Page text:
Understanding how individuals respond to aspirin

Understanding how individuals respond to aspirin

Researchers have learned new information about how different people respond to aspirin, a globally prescribed drug in cardioprotection. The research team, led by scientists at Cardiff University in the United Kingdom and including representatives from the University of Alabama at Birmingham and the University of Colorado, identified more than 5,600 lipids — or fats — in blood platelets and gained new insights into how these cells respond to aspirin. [More]
Diagnosing heart attacks in 1 hour: an interview with Dr Richard Body

Diagnosing heart attacks in 1 hour: an interview with Dr Richard Body

Cardiac troponin is a highly sensitive and specific biomarker for myocardial injury but concentrations in the blood rise over several hours after the onset of an acute myocardial infarction. [More]
Bonn researchers identify new technique to measure activity of brown fat cells

Bonn researchers identify new technique to measure activity of brown fat cells

Brown fat cells can burn fat to generate heat. University of Bonn researchers have discovered a new method to measure the activity of brown fat cells in humans and mice. The researchers showed that microRNA-92a can be used as an indirect measure for the activity of energy consuming brown fat cells. They showed that a small blood sample was sufficient. Results were published in "Nature Communications," a well-known scientific journal. [More]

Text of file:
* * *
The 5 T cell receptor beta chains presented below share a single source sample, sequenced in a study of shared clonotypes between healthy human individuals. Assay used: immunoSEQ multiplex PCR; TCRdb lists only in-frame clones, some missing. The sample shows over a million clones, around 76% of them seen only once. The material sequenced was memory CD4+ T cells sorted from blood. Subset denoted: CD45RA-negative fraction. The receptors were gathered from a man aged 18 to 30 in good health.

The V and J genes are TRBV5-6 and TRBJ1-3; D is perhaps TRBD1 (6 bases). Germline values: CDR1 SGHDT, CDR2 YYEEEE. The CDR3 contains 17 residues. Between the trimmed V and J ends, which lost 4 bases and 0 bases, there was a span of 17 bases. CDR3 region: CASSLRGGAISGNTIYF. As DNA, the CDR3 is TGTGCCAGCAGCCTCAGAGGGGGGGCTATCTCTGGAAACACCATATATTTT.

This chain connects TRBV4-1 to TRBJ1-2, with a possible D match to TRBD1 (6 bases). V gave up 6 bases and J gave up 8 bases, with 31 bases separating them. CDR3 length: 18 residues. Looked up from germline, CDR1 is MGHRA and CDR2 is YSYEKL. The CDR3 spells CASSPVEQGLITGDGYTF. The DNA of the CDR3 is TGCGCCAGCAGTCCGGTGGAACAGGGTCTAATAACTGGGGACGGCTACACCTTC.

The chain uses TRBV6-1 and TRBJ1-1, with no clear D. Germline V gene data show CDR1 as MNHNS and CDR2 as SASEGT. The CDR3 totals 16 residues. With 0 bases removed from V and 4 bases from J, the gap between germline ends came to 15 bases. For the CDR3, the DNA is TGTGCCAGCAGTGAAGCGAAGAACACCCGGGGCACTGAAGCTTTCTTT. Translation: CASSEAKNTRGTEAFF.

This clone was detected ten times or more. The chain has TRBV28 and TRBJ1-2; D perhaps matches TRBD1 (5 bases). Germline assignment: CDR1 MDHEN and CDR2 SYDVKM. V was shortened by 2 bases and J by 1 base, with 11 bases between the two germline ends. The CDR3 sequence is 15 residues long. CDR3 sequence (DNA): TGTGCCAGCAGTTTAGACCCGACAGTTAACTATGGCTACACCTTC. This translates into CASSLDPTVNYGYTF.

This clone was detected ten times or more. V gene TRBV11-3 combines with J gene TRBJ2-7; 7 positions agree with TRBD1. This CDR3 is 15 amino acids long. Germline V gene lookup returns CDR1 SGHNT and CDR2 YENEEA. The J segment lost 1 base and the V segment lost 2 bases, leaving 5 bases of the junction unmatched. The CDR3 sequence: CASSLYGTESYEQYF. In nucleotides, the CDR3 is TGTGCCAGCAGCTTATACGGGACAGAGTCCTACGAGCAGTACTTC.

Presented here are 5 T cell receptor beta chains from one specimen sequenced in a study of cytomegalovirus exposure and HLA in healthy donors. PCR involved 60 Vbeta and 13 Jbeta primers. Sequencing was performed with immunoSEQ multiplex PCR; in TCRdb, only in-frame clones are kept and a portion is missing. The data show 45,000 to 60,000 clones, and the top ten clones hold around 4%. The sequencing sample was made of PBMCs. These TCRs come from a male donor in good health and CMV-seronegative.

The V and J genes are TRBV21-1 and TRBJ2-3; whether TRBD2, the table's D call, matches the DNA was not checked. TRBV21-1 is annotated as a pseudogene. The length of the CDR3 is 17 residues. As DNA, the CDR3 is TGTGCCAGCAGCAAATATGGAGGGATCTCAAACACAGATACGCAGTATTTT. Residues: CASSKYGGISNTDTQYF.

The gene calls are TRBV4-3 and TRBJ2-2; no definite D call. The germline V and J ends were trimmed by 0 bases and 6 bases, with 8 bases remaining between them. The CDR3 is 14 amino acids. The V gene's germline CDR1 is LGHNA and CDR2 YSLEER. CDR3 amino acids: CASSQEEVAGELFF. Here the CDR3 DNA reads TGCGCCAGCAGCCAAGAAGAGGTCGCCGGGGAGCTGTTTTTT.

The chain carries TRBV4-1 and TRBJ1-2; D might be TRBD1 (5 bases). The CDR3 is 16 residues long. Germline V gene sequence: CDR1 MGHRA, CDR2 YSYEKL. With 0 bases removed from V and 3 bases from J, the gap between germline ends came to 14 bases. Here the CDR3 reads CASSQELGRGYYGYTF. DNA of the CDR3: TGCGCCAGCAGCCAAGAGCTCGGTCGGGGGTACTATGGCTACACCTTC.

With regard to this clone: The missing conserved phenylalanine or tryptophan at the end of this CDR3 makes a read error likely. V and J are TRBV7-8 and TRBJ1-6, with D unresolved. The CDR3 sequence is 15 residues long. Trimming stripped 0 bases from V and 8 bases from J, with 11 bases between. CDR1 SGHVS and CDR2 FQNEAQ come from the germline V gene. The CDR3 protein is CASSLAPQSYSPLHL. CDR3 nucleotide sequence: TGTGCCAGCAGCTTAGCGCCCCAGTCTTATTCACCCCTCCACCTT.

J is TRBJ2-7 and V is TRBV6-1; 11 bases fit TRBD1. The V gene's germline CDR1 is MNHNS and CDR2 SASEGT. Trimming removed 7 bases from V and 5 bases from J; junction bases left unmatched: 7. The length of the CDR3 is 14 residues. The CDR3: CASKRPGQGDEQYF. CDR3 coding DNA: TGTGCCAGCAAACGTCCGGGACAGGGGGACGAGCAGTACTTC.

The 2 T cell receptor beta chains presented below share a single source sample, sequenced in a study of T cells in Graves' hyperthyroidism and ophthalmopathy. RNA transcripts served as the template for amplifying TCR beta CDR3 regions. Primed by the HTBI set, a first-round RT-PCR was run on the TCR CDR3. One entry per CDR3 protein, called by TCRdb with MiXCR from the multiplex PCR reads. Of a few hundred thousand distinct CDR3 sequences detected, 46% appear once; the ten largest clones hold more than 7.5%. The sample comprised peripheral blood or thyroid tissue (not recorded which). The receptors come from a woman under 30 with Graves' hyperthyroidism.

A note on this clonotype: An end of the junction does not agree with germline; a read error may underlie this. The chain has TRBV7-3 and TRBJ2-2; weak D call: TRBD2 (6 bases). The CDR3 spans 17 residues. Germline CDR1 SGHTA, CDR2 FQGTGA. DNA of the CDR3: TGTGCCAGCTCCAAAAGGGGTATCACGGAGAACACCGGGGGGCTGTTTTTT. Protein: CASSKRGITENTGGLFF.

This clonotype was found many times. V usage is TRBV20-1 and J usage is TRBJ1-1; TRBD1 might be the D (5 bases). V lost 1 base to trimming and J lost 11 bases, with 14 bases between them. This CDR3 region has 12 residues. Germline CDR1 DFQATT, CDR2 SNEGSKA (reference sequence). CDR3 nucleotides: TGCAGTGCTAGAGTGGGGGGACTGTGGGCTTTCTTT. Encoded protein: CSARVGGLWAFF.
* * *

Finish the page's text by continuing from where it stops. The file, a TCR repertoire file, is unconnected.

Protea signs license agreement with Yale to develop new technology for detecting malignant melanoma

Protea signs license agreement with Yale to develop new technology for detecting malignant melanoma

Protea Biosciences Group, Inc. announced today that it had entered into an exclusive license agreement with Yale University for new technology to improve the differential diagnosis of malignant melanoma. [More]
First-ever vaccine to combat Leishmaniasis under development

First-ever vaccine to combat Leishmaniasis under development

As scientists scramble to get a Zika virus vaccine into human trials by the end of the summer, a team of researchers is working on the first-ever vaccine to prevent another insect-borne disease - Leishmaniasis - from gaining a similar foothold in the Americas. [More]
Cholesterol-lowering drugs may not reduce colorectal cancer risk